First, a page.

Addressing Disparities in Access

The federal government is aware of the disparities in broadband access that exist and working on ways to decrease the gap in broadband access between AI/AN and non-AI/AN areas. 

Indian Affairs

  • National Tribal Broadband Grant (NTBG): The purpose of the NTBG program is to bring broadband services to AI/AN communities that need them. Grant recipients can hire qualified consultants to research the potential deployment or expansion of high-speed internet transmitted through DSL, BPL, cable modem, fiber, wireless, and satellite.  
  • National Tribal Broadband Summit: The annual National Tribal Broadband Summit is a unique opportunity for tribal leaders, representatives of tribal organizations, representatives of schools and school districts serving under-connected Native students, tribal libraries and cultural programs, federal program managers, and policy-makers at multiple levels of government to come together and share their innovations in expanding broadband access and adoption in tribal communities.

FCC 

The FCC established a Native Nations Communications Task Force comprised of 19 AI/AN members and eight FCC members to carry out the FCC’s mission of increasing access to affordable internet services on AI/AN lands.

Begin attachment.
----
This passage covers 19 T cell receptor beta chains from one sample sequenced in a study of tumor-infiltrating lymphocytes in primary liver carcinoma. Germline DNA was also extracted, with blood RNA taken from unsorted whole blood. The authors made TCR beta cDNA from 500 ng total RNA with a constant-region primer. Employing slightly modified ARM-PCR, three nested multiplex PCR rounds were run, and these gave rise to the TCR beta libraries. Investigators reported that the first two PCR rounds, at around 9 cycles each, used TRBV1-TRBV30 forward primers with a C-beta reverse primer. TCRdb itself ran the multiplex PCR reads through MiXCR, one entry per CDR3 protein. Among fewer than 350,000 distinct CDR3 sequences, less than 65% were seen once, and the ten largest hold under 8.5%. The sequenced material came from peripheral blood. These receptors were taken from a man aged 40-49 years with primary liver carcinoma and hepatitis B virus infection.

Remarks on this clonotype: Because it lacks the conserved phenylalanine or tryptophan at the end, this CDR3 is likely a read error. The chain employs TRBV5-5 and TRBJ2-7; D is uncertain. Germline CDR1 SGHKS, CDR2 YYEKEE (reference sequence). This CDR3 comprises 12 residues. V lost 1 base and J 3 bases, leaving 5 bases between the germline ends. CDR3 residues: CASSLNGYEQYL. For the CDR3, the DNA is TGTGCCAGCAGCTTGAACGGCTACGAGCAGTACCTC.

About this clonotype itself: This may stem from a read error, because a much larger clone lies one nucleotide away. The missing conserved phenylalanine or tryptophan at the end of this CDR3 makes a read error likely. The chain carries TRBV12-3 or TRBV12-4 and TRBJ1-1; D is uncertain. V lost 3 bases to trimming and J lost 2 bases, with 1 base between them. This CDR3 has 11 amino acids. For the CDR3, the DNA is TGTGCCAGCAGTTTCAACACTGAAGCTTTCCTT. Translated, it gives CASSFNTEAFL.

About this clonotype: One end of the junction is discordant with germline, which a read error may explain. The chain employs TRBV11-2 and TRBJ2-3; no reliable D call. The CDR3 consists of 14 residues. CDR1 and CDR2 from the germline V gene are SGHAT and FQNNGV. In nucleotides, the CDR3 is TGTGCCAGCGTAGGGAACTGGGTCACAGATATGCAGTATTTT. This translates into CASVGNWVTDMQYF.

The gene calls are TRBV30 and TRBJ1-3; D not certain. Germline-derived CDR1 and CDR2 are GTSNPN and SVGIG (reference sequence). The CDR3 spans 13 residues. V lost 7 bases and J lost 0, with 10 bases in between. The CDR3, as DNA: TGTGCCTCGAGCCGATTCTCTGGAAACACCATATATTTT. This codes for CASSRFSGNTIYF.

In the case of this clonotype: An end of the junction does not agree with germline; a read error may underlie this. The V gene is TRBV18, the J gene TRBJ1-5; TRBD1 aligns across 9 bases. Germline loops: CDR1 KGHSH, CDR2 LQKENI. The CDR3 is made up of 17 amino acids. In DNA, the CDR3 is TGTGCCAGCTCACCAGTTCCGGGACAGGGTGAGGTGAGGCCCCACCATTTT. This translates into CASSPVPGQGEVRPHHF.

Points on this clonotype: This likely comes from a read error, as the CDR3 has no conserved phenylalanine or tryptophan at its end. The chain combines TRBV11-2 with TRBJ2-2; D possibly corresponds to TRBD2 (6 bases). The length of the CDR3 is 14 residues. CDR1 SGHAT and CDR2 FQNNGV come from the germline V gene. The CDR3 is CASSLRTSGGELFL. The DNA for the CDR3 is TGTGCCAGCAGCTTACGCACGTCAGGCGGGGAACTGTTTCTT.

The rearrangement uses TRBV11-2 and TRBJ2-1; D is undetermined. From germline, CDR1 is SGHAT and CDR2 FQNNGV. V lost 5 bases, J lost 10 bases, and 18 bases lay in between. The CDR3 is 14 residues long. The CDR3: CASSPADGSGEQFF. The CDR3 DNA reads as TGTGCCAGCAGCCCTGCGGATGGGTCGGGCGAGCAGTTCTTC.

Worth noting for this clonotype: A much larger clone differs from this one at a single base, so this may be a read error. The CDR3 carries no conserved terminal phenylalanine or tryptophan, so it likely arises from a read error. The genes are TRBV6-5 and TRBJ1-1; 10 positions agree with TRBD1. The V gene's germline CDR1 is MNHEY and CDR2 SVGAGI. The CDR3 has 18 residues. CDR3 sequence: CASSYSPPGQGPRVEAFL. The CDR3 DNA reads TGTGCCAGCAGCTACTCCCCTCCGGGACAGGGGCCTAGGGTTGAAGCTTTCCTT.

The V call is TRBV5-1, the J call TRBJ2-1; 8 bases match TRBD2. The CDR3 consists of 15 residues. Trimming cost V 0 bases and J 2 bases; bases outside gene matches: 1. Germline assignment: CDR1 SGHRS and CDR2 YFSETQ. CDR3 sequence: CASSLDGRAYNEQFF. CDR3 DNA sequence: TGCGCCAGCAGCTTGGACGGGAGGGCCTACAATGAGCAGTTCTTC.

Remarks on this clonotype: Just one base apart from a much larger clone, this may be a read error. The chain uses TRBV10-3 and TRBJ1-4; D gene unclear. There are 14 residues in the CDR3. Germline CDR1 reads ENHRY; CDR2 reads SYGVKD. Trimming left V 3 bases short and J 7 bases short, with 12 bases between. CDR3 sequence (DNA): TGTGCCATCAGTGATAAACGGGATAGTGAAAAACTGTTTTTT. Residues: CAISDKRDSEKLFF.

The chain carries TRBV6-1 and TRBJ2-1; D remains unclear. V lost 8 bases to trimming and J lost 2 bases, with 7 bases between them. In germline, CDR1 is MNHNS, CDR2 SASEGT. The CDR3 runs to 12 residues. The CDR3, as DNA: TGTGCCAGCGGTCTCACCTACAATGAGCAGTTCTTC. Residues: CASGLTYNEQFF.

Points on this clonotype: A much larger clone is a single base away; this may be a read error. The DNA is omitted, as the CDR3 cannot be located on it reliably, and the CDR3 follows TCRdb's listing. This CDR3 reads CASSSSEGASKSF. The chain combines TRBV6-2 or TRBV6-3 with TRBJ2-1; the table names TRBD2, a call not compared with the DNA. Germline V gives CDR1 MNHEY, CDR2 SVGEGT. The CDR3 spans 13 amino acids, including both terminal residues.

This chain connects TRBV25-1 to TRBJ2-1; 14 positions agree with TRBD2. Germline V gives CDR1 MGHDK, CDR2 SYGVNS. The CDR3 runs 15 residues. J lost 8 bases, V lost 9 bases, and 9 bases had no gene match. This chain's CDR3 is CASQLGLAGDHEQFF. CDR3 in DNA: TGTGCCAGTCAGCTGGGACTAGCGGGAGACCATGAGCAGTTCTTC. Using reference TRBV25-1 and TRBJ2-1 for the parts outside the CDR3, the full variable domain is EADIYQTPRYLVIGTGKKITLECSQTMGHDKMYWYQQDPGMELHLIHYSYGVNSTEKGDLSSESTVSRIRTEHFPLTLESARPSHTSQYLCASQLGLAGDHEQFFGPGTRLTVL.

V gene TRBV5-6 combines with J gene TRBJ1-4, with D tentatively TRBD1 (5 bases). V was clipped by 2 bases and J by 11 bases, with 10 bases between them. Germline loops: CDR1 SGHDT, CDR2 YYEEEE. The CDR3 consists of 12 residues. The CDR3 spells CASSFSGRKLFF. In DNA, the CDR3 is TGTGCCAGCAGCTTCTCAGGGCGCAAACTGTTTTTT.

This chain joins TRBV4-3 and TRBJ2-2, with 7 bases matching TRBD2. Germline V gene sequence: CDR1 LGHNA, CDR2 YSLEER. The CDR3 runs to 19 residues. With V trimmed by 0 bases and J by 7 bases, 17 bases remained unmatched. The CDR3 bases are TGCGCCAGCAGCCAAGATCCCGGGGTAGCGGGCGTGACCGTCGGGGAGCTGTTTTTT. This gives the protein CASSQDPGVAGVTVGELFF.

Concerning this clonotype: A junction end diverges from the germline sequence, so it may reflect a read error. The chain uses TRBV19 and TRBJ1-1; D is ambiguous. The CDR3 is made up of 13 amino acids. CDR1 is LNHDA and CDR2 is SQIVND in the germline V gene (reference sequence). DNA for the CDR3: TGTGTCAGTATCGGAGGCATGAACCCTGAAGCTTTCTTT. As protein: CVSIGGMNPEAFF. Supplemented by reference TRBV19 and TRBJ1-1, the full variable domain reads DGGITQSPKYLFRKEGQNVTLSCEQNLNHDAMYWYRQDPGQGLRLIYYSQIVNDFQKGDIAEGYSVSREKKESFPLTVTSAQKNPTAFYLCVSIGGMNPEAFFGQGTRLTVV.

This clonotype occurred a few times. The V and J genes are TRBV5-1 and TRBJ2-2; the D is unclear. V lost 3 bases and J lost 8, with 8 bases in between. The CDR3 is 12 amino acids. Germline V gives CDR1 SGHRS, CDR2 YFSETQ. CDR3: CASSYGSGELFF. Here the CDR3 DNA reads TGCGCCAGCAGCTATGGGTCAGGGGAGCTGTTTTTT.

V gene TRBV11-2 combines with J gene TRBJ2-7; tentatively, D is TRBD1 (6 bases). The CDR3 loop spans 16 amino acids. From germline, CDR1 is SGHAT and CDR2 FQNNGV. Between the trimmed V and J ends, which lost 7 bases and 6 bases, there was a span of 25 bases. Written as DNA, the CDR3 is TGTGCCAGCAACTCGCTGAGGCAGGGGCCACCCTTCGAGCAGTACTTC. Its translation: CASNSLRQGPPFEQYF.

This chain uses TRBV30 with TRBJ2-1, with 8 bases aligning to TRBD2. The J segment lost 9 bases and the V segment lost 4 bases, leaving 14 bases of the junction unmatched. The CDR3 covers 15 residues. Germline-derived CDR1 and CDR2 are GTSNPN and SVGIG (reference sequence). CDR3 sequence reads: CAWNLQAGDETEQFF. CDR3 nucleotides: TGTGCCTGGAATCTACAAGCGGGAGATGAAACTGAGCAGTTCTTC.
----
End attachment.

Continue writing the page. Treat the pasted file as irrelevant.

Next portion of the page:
The FCC’s Universal Service Fund currently provides support through four programs:

  1. Connect America Fund (formally known as High-Cost Support): The program subsidizes the cost of providing service to high-cost areas for qualifying telecommunications companies. This allows users in rural areas to pay reasonable rates comparable to those charged to users in urban areas. 
  2. Lifeline Program: The program provides lower-cost phone and internet service to qualifying low-income consumers.
  3. E-Rate: The program offers funding to schools and libraries to access internet and telecommunications services. Schools and libraries may obtain discounts ranging from 20-90% of the costs of eligible services.  
  4. Rural Health Care Support: The program provides funding to reduce the cost of internet and telecommunications services for rural healthcare providers.

View a map with fixed broadband data from different areas of the United States.

To learn more about support and programs offered through the FCC, please call (202) 418-2930.

Department of Agriculture